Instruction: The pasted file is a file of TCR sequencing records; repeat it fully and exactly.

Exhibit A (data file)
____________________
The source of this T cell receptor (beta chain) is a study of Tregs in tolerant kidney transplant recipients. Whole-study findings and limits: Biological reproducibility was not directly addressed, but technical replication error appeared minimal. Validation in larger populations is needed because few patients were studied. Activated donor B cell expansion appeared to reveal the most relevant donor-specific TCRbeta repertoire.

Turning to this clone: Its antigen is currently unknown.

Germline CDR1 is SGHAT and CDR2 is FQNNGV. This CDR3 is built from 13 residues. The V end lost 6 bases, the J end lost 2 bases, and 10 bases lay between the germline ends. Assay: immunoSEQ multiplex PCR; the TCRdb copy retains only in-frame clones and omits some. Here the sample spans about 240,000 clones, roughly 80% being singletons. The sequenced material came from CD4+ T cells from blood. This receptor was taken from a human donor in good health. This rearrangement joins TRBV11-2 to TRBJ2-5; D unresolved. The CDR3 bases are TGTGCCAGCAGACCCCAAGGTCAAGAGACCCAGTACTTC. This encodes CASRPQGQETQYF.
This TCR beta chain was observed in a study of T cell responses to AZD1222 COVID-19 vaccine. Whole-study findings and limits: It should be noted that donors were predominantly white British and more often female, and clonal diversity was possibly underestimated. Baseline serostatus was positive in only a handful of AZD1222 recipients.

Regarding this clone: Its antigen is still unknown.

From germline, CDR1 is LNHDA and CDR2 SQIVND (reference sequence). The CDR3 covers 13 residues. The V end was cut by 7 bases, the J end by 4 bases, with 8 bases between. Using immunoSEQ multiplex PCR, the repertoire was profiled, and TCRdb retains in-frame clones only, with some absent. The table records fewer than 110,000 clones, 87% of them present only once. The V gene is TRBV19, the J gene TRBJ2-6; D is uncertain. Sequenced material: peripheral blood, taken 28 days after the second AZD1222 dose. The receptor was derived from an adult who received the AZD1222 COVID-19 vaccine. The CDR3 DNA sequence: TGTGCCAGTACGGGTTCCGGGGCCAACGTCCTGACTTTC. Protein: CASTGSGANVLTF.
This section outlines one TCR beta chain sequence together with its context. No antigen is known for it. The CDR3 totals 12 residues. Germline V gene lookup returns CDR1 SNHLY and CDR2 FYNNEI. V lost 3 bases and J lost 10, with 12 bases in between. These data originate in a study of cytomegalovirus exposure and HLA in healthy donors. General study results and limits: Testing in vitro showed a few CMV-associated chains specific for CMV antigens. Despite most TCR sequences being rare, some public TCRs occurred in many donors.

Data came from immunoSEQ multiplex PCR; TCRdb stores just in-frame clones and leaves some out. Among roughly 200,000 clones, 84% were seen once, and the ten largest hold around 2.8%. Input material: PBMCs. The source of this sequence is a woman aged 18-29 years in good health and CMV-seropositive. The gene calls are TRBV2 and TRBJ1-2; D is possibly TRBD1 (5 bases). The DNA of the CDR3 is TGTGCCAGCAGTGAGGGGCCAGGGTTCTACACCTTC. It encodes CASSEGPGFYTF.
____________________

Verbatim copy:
The source of this T cell receptor (beta chain) is a study of Tregs in tolerant kidney transplant recipients. Whole-study findings and limits: Biological reproducibility was not directly addressed, but technical replication error appeared minimal. Validation in larger populations is needed because few patients were studied. Activated donor B cell expansion appeared to reveal the most relevant donor-specific TCRbeta repertoire.

Turning to this clone: Its antigen is currently unknown.

Germline CDR1 is SGHAT and CDR2 is FQNNGV. This CDR3 is built from 13 residues. The V end lost 6 bases, the J end lost 2 bases, and 10 bases lay between the germline ends. Assay: immunoSEQ multiplex PCR; the TCRdb copy retains only in-frame clones and omits some. Here the sample spans about 240,000 clones, roughly 80% being singletons. The sequenced material came from CD4+ T cells from blood. This receptor was taken from a human donor in good health. This rearrangement joins TRBV11-2 to TRBJ2-5; D unresolved. The CDR3 bases are TGTGCCAGCAGACCCCAAGGTCAAGAGACCCAGTACTTC. This encodes CASRPQGQETQYF.
This TCR beta chain was observed in a study of T cell responses to AZD1222 COVID-19 vaccine. Whole-study findings and limits: It should be noted that donors were predominantly white British and more often female, and clonal diversity was possibly underestimated. Baseline serostatus was positive in only a handful of AZD1222 recipients.

Regarding this clone: Its antigen is still unknown.

From germline, CDR1 is LNHDA and CDR2 SQIVND (reference sequence). The CDR3 covers 13 residues. The V end was cut by 7 bases, the J end by 4 bases, with 8 bases between. Using immunoSEQ multiplex PCR, the repertoire was profiled, and TCRdb retains in-frame clones only, with some absent. The table records fewer than 110,000 clones, 87% of them present only once. The V gene is TRBV19, the J gene TRBJ2-6; D is uncertain. Sequenced material: peripheral blood, taken 28 days after the second AZD1222 dose. The receptor was derived from an adult who received the AZD1222 COVID-19 vaccine. The CDR3 DNA sequence: TGTGCCAGTACGGGTTCCGGGGCCAACGTCCTGACTTTC. Protein: CASTGSGANVLTF.
This section outlines one TCR beta chain sequence together with its context. No antigen is known for it. The CDR3 totals 12 residues. Germline V gene lookup returns CDR1 SNHLY and CDR2 FYNNEI. V lost 3 bases and J lost 10, with 12 bases in between. These data originate in a study of cytomegalovirus exposure and HLA in healthy donors. General study results and limits: Testing in vitro showed a few CMV-associated chains specific for CMV antigens. Despite most TCR sequences being rare, some public TCRs occurred in many donors.

Data came from immunoSEQ multiplex PCR; TCRdb stores just in-frame clones and leaves some out. Among roughly 200,000 clones, 84% were seen once, and the ten largest hold around 2.8%. Input material: PBMCs. The source of this sequence is a woman aged 18-29 years in good health and CMV-seropositive. The gene calls are TRBV2 and TRBJ1-2; D is possibly TRBD1 (5 bases). The DNA of the CDR3 is TGTGCCAGCAGTGAGGGGCCAGGGTTCTACACCTTC. It encodes CASSEGPGFYTF.